Snowshoeing! The incredible hiking in the summer gives way to snowshoeing all over the Lake Tahoe area. Oh, and beer drinking. People love to have a beer or three in Tahoe. Try Pete and Peter’s in Tahoe City or the Mellow Fellow in Truckee (incredible selection of over 40 craft beers) for some local flavor.

We’ll leave you with a little fun fact:

The earliest recorded snowfall at Lake Tahoe was on September 11, 1952. But more apt right now is the fact that since January 1st of this year, the Tahoe area has GOTTEN OVER 14 FEET OF SNOW!!!

 

Sun Valley, Idaho

Located in Idaho’s Sawtooth Mountains, Sun Valley is perhaps the most classic and quintessential American ski resort, having hosted Hollywood stars, politicians and rock stars for nearly 90 years. Ernest Hemingway wrote For Whom the Bells Tolls while there. Sun Valley is known for being hard to access, but that’s the allure.

The resort features two mountains – Dollar for beginners and Bald Mountain for everyone else – that sandwich the town of Ketchum. Everyone may call it Sun Valley, but in reality that’s just the mountains and the hotel.

 

What’s it good for?

Though they’ve built a terrain park on Dollar in the last few years, Sun Valley is definitely known for its long, wide, expansive, incredible groomers. But lest you think they’re boring, guess again. Olympic medalists Picabo Street, Christin Cooper and Gretchen Fraser grew up there, and Sun Valley will host the US Alpine Championships in 2016 and 2018.

And they may not get a ton of snow, but Sun Valley has one of the biggest best snowmaking systems in the world, guaranteeing that you won’t be shut out. And when it does snow, hustle out to the back bowls for some fresh tracks first thing in the morning.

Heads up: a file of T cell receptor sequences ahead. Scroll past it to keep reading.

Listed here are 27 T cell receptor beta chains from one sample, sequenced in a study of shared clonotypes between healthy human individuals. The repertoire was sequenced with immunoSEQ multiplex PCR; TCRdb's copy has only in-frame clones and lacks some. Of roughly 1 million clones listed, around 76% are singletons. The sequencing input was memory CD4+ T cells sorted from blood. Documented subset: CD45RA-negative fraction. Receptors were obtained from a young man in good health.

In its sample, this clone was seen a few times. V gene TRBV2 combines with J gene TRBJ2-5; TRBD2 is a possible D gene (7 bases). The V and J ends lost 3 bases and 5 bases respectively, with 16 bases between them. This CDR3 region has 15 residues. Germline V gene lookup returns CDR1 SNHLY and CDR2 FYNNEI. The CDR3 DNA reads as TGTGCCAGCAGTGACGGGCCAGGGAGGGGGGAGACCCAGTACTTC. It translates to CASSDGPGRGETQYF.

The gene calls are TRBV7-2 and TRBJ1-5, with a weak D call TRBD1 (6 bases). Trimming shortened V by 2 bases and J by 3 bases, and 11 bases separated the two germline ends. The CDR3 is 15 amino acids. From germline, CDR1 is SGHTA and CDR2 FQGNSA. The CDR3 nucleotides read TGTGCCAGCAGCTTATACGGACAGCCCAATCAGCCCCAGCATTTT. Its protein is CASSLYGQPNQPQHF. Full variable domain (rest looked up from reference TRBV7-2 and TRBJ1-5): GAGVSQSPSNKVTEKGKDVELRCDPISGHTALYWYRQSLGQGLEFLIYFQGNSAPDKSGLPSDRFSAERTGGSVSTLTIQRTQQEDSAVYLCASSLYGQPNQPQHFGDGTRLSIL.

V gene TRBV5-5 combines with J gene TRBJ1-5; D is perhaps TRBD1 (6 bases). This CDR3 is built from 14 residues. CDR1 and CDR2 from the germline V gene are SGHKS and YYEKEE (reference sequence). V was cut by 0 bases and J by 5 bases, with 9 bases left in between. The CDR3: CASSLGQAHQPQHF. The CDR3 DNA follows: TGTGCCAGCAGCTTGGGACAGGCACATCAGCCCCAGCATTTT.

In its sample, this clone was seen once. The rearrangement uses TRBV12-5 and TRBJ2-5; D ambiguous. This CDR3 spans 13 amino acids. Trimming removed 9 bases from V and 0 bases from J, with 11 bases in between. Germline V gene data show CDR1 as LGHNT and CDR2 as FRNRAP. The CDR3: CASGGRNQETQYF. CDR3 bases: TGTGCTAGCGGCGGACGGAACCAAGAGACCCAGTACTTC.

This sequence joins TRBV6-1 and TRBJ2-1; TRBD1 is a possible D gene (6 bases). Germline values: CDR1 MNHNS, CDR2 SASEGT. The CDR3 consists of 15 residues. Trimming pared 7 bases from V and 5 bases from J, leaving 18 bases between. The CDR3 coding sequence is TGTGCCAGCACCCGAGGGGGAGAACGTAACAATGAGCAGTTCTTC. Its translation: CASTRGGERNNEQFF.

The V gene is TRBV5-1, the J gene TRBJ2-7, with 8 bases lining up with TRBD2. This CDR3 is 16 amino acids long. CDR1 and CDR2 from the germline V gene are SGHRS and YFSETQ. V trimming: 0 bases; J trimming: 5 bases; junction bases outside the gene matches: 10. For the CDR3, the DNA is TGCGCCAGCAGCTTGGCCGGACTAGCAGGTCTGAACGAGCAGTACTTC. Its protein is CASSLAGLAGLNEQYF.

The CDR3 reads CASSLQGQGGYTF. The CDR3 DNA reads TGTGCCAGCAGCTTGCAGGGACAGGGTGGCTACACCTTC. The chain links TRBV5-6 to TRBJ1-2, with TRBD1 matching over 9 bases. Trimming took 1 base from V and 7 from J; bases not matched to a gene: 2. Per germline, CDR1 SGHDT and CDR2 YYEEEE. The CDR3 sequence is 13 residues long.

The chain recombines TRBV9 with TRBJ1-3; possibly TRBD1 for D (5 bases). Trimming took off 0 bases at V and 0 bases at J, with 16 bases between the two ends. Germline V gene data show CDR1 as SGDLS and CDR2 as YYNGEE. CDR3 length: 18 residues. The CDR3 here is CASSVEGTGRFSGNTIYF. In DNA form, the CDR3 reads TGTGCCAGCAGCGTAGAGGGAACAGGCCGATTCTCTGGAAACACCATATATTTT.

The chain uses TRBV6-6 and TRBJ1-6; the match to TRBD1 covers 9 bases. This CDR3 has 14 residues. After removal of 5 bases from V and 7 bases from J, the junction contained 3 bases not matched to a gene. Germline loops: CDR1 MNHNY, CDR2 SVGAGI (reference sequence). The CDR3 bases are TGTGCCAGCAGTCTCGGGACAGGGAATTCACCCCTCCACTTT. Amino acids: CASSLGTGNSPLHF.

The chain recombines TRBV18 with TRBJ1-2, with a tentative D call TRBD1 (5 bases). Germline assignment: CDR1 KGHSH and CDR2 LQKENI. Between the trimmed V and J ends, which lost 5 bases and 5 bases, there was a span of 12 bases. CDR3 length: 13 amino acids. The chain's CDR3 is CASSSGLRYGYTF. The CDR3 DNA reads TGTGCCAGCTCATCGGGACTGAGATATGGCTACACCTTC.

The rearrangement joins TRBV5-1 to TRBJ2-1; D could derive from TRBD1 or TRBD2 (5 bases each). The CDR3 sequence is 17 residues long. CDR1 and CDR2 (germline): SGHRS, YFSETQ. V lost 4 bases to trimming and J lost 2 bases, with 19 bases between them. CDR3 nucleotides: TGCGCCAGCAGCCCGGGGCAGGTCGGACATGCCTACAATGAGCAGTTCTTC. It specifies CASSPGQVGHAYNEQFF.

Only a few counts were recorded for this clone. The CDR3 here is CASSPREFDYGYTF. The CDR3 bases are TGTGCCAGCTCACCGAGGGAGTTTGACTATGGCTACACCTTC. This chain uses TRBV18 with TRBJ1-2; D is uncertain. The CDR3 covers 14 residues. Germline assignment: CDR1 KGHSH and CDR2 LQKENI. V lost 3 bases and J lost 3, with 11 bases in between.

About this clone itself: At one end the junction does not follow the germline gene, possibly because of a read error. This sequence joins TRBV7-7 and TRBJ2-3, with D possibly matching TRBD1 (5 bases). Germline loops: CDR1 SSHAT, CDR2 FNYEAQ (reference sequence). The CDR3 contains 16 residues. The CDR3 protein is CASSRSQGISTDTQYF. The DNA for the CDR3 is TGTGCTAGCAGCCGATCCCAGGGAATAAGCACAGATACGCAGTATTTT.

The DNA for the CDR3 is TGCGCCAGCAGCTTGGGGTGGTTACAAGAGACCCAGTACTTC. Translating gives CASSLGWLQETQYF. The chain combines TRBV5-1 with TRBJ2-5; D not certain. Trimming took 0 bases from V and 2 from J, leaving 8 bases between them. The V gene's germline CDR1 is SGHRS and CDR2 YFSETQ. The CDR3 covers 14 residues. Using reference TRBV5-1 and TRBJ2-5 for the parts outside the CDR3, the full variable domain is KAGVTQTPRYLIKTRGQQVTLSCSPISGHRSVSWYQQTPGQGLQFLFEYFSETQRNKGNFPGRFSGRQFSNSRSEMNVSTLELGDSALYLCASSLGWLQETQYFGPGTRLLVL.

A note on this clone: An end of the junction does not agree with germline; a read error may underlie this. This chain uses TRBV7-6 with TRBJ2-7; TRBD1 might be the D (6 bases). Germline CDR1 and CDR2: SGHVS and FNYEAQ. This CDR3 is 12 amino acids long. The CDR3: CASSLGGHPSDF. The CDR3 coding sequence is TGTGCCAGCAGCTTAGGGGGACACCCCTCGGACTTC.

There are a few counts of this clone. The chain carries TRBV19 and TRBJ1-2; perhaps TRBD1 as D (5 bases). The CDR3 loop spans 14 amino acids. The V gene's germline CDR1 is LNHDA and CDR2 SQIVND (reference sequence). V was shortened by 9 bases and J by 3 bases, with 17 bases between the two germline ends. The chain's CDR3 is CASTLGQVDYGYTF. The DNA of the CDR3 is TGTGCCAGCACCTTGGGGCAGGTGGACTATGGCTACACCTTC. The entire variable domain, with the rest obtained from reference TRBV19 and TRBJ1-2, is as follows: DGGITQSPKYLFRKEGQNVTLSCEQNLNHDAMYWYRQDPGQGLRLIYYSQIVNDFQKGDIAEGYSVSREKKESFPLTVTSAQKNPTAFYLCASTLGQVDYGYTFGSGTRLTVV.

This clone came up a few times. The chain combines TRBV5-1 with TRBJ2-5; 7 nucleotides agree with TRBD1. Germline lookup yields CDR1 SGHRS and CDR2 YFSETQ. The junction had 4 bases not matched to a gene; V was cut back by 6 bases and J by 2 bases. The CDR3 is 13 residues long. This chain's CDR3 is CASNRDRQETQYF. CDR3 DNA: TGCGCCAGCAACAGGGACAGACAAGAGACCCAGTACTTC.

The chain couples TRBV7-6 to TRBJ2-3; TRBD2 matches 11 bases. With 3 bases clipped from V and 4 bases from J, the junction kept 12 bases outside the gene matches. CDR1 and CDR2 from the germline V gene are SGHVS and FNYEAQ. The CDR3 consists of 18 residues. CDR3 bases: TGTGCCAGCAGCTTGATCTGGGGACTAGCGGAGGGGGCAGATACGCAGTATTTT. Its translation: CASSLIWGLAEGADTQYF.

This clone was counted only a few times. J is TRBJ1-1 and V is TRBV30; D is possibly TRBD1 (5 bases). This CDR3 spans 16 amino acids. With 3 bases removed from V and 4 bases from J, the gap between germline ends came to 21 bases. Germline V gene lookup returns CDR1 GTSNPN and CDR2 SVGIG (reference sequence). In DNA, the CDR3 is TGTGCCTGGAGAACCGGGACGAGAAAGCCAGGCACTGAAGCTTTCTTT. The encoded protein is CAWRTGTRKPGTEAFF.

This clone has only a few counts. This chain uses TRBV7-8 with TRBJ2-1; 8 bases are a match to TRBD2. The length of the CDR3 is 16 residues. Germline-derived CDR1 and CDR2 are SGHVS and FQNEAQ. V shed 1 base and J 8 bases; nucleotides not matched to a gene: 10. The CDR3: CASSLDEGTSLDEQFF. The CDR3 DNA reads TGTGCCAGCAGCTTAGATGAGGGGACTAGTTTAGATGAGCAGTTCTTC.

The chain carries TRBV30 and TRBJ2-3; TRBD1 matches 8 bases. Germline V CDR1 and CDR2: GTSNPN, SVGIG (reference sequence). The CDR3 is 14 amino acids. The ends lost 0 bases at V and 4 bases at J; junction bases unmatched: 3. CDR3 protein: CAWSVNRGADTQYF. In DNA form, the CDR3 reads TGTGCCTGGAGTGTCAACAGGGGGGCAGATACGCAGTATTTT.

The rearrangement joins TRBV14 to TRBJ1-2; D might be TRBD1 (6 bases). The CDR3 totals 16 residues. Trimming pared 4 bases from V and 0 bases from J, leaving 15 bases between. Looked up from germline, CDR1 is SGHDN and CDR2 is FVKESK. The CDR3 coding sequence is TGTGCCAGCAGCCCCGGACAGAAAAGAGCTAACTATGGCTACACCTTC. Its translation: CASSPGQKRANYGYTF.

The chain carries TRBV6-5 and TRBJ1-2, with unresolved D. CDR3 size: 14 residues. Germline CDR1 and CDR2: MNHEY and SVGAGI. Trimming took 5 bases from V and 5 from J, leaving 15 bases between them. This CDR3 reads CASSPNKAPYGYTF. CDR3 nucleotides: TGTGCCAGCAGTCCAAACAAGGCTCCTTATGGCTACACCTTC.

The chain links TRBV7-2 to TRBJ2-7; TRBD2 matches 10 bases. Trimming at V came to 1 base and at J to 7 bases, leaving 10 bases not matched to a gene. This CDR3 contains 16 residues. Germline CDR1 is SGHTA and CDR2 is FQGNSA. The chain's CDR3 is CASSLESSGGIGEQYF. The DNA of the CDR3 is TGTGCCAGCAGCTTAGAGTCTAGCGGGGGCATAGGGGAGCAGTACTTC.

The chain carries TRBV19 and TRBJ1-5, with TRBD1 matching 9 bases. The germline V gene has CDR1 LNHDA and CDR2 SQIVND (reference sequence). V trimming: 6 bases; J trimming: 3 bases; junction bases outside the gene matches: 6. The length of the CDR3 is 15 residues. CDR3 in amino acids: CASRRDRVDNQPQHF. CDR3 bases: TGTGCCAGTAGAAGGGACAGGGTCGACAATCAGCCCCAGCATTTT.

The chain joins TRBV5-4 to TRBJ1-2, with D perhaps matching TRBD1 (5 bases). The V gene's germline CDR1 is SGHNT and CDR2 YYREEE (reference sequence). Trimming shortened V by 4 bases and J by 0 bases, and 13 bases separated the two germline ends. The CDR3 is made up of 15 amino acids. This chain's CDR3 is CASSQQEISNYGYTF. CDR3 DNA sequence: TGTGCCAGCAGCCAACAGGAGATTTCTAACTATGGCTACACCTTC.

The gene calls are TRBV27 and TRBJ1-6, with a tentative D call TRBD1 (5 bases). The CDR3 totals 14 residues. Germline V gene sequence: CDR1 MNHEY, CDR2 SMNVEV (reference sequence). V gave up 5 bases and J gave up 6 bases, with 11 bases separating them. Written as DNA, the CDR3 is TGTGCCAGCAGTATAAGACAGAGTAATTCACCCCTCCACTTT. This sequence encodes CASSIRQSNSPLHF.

Our favorite run?

First thing in the morning, it’s hard to beat College top to bottom. A beautiful groomer in the sun is the perfect way to start the day. But when there’s powder, definitely hit the bowls.

Best après spot?

At the bottom of the Warm Springs side of Baldy, Apples is a classic for a cold beer and a burger (and cheese tots, definitely cheese tots). Local legends / brothers / X Games gold medalists Zach and Reggie Crist grace the walls in some fantastic ski photos.

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The last day of the season at Sun Valley features some pretty wild costumes.

And if you’re up for more on the way home, Grumpy’s in town serves a fantastic greasy burger and schooners of beer (heroic goblets is probably more accurate). “Local dive” was coined in reference to Grumpy’s (Editor’s note: not at all true but it applies).

Best non-skiing activity?

There are three separate trails for fat tire snow biking, which is a great way to break a sweat on your day off. The local minor league hockey team – the aptly-named Sun Valley Suns – plays at the resort rink on Friday nights. Games are entertaining if not skillful. Expect more fights than goals.

We’ll leave you with a little fun fact:

The world’s first chairlift was installed in Sun Valley at Proctor Mountain (no longer used for skiing) in 1936.